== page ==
OverText is such a 23rd centruy fad.
Someone told me that while it is nice that I focus on children’s games and games from my childhood, he mentioned it would be nice if I did something else.
“Why?” I asked.
“Well, I don’t like kids games or the games you play.” he says.
“Why don’t you write a review then?” I ask.
“I can’t write.” he says. “You do it better.”
I thought about it and then I remembered a mantra that I have about such situations: If you don’t want to be asked to do something again, totally mess it up the first time.
All right. Here we go. Let’s talk about a little game called Password.
Password is based upon the once-popular 1960s/70s gameshow. It is a word guessing game that can break up marriages, make grown men cry and keep countries from winning wars.
Okay. Maybe it isn’t all that, but it is a game that can cause some frustration and a bit of laughter.
Object Of The Game
The team with the highest number of points at the end of the game wins.
Inside the small box is a large stack of cards with words written on them in blue. Obscuring the words are red freckles. Each team gets a “decoder” (a piece of plastic the card slips into with a red window that removes the freckles).
Most versions I have played come in a red box, with red “decoders” and white cards. We can safely skip the art comments.
Once the teams have been selected (two players on a team), the game begins with the selection of a word. One player will see the word and attempt to get his partner to guess it. This is done by giving his partner one word clues. So for example, if the word is “cow”, a player may give the clue word “hamburger”.
You can see why I sucked at this game.
Once the word is guessed, points are awarded based upon how quick the word was guessed. After a certain number of words have been guessed, the points are totaled and team with the highest score wins.
Strategy v.s. Luck Factor
The only bit of luck in this game is the word list. You do not know what is going to come up.
As for strategy, there is a trick that can give you an edge. By using an inflection (re: tone) in your voice, you may be able to give you partner an indication you are looking for the opposite of the clue word.
It all comes down to how well you think like you partner. If you get someone who has no clue how you think or has a weak vocabulary, you’re pretty much sunk.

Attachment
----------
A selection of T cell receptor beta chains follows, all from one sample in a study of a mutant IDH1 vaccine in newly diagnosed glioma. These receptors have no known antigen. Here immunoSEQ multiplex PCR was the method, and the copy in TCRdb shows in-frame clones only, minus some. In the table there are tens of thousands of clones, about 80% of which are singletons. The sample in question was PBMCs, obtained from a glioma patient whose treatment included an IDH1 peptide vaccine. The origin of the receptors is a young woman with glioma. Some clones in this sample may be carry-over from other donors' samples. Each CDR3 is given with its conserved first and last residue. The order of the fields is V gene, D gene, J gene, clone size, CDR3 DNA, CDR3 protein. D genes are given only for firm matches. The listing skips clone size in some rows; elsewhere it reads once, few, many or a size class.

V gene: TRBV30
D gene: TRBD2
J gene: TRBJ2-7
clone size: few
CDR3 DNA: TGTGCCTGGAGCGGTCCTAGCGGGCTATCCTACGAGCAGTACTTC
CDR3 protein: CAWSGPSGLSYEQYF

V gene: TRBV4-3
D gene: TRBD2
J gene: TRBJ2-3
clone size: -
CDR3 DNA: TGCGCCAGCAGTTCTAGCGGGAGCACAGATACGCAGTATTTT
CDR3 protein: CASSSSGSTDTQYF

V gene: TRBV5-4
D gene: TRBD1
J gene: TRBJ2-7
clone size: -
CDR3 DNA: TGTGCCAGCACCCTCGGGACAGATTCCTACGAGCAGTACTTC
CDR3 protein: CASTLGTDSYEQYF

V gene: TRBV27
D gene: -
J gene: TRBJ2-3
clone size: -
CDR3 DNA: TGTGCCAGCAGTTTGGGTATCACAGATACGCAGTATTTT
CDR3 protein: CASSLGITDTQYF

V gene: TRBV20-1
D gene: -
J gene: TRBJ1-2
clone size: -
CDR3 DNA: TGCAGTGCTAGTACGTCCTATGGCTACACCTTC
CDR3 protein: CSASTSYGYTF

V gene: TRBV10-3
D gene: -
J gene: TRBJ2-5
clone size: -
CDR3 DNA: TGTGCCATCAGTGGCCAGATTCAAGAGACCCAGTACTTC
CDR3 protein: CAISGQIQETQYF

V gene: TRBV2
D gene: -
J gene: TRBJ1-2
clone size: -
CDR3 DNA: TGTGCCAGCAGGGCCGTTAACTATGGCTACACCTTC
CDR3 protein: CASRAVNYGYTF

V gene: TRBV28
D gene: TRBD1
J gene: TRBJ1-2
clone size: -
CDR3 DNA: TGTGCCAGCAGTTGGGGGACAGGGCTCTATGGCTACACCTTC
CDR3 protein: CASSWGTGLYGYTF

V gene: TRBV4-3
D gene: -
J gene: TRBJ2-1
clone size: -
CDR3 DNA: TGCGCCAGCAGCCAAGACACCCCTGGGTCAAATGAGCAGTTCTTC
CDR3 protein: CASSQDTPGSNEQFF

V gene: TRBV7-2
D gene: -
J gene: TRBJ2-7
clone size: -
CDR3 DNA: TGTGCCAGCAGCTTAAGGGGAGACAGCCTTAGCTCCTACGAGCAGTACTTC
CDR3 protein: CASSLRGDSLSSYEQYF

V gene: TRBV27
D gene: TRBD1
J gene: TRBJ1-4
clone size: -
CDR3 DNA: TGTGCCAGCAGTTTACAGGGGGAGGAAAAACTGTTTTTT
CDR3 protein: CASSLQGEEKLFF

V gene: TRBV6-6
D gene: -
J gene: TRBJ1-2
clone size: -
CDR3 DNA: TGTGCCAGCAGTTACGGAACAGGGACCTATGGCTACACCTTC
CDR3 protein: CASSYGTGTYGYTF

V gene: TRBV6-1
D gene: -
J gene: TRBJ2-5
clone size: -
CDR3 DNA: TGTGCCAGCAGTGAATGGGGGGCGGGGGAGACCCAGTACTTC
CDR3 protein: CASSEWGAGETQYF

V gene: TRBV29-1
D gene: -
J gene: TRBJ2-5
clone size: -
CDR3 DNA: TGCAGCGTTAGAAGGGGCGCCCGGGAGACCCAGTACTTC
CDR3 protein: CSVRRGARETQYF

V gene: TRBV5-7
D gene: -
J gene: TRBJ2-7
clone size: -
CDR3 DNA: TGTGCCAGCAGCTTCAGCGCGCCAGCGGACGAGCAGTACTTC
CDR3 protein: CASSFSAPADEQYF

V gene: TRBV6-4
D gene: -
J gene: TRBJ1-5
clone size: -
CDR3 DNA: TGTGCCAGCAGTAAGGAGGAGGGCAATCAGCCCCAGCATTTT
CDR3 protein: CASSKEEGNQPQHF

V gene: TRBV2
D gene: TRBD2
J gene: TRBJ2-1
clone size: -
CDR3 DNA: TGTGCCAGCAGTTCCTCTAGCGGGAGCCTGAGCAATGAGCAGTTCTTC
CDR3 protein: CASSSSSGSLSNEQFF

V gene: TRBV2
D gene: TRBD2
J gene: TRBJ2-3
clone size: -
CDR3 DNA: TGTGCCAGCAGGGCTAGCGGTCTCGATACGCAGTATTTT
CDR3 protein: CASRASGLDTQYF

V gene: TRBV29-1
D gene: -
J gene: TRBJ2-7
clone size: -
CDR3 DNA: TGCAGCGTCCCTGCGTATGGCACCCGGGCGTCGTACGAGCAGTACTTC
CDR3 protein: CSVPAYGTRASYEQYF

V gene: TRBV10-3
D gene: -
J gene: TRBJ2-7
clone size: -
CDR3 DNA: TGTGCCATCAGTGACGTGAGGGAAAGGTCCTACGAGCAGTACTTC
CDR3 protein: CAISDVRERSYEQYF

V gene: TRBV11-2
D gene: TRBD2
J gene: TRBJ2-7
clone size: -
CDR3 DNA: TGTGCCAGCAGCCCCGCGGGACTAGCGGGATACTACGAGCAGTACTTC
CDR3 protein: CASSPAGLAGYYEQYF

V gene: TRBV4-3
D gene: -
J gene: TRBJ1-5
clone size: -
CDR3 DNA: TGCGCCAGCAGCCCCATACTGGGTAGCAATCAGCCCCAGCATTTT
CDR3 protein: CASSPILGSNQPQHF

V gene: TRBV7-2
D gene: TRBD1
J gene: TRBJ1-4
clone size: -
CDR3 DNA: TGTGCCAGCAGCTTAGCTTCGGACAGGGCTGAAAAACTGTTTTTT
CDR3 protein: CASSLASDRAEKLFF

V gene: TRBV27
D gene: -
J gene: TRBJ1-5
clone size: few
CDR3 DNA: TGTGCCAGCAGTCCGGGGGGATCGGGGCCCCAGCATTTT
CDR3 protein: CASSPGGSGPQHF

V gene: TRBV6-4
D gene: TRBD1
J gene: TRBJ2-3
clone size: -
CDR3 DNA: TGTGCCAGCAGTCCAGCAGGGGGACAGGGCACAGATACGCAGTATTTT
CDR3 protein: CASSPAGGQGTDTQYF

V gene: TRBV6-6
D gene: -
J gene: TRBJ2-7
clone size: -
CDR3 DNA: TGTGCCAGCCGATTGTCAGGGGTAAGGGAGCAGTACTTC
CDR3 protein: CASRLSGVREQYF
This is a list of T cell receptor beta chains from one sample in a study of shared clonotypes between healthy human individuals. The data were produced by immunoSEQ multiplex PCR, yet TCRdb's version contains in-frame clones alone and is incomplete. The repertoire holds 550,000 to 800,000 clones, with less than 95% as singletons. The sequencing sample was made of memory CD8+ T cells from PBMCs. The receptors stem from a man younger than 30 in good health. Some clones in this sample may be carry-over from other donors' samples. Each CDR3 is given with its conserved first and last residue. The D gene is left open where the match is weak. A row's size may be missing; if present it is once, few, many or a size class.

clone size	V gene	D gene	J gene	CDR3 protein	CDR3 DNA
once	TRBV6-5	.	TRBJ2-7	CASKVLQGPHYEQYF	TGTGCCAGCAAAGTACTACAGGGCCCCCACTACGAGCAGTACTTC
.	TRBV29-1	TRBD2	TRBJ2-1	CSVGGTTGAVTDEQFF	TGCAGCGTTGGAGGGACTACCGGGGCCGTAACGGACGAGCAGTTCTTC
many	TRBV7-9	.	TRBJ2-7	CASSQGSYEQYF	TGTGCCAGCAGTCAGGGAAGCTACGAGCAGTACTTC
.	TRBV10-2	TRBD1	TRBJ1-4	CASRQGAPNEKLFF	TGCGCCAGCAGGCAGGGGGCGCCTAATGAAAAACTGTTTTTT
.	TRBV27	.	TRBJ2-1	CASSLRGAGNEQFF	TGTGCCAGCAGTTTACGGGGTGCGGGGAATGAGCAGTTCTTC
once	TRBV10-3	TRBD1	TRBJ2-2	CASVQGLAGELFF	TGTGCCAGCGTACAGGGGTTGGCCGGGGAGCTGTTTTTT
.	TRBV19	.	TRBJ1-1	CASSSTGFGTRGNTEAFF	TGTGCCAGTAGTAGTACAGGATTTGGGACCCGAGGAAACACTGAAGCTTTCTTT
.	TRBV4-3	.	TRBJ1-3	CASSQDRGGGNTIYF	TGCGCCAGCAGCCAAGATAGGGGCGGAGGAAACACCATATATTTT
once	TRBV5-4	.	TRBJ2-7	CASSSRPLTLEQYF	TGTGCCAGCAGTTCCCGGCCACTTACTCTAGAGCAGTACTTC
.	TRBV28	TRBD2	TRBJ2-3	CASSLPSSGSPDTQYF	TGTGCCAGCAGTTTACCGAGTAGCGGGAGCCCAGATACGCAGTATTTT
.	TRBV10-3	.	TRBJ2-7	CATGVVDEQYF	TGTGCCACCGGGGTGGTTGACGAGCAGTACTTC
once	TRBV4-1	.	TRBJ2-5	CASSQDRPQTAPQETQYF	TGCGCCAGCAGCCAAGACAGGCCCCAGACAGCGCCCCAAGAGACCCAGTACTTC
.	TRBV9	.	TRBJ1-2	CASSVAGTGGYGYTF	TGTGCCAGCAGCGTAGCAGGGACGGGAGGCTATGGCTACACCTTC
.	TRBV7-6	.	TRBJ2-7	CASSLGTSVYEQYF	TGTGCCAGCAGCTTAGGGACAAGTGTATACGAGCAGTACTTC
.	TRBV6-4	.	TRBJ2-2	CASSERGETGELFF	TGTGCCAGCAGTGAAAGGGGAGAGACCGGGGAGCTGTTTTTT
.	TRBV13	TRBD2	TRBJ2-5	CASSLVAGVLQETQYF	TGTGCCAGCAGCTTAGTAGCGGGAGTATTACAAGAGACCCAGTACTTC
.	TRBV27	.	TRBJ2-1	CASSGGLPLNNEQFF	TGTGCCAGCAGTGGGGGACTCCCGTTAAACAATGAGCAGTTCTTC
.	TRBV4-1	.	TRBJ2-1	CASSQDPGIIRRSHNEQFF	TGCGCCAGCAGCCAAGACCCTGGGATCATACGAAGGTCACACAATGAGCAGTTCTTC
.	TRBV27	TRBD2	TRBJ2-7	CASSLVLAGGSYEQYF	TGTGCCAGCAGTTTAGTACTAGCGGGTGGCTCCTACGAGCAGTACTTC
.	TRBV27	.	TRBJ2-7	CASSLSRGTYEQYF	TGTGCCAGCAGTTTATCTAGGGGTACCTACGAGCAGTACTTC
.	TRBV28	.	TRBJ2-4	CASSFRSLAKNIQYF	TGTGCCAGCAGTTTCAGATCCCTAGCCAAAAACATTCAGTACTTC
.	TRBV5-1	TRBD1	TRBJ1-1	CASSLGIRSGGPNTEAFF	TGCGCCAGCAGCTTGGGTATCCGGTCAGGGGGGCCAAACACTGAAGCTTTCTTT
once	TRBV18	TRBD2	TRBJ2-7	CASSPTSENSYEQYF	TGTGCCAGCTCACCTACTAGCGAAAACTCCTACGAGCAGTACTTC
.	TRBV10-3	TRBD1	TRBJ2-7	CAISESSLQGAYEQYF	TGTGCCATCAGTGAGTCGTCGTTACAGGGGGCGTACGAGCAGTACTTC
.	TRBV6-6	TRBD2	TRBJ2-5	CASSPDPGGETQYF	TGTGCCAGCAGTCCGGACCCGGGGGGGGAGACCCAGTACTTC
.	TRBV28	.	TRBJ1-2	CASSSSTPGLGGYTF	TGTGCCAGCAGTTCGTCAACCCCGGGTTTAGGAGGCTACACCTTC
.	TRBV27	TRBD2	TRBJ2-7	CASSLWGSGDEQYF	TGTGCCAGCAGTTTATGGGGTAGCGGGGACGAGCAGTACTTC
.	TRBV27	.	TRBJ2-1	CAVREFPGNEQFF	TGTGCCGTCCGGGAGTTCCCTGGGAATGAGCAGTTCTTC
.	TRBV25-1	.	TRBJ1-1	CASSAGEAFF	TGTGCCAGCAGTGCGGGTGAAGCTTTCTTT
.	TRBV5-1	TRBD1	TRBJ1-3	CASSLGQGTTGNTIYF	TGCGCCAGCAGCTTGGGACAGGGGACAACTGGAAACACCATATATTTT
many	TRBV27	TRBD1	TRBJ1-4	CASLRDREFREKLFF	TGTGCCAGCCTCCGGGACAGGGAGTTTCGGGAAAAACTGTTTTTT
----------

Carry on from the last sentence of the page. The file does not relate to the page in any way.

Let me tell you a quick example of game play with the “no clue how you think” scenario. Let’s take two people… say my brother and I. Here is how it played out:
My brother looks at the decoder and smiles triumphantly. “Bow” he says with a smile.
Without missing a beat, I bark as fast as I can “jangles!”. (I was thinking “Bo”).
My brother looks shocked and then dumbfounded. It turns out the answer was “arrow”. To this day, he stills takes about.
Quote from Wyll’s brother: “I don’t know what bothers me more. The fact your thought ‘Jangles’ would be an answer or the fact you thought I would give “Bo” as a clue.”.
Wyll’s Password Drinking Game – Watch Password on the Game Show Network. Take a drink every time the following happens:
(a) A guest star is announced that you have never heard of.
(b) The winner makes less money than you made at your summer job.
(c) Someone appears wearing an article of clothing that was “in” when your parents were young.
It is a nice little party that some adults may find fun, but I would much rather play Beyond Balderdash. I think I am going to have thumb downs this one.
The game is simple and so are the components, but some players may be at a disadvantage when playing (some of the older versions of the game had words that I have never heard anyone use).
If you’re looking for some quick and fun, I’d pick this up on the cheap at a thrift shop. Otherwise, give it a pass.
Fun Factor (5 Point Scale):
One Line Summary: Word guessing game meant to embarrass Wyll (j/k)… Word guessing game based on an old gameshow that is best played with ages 10 and up.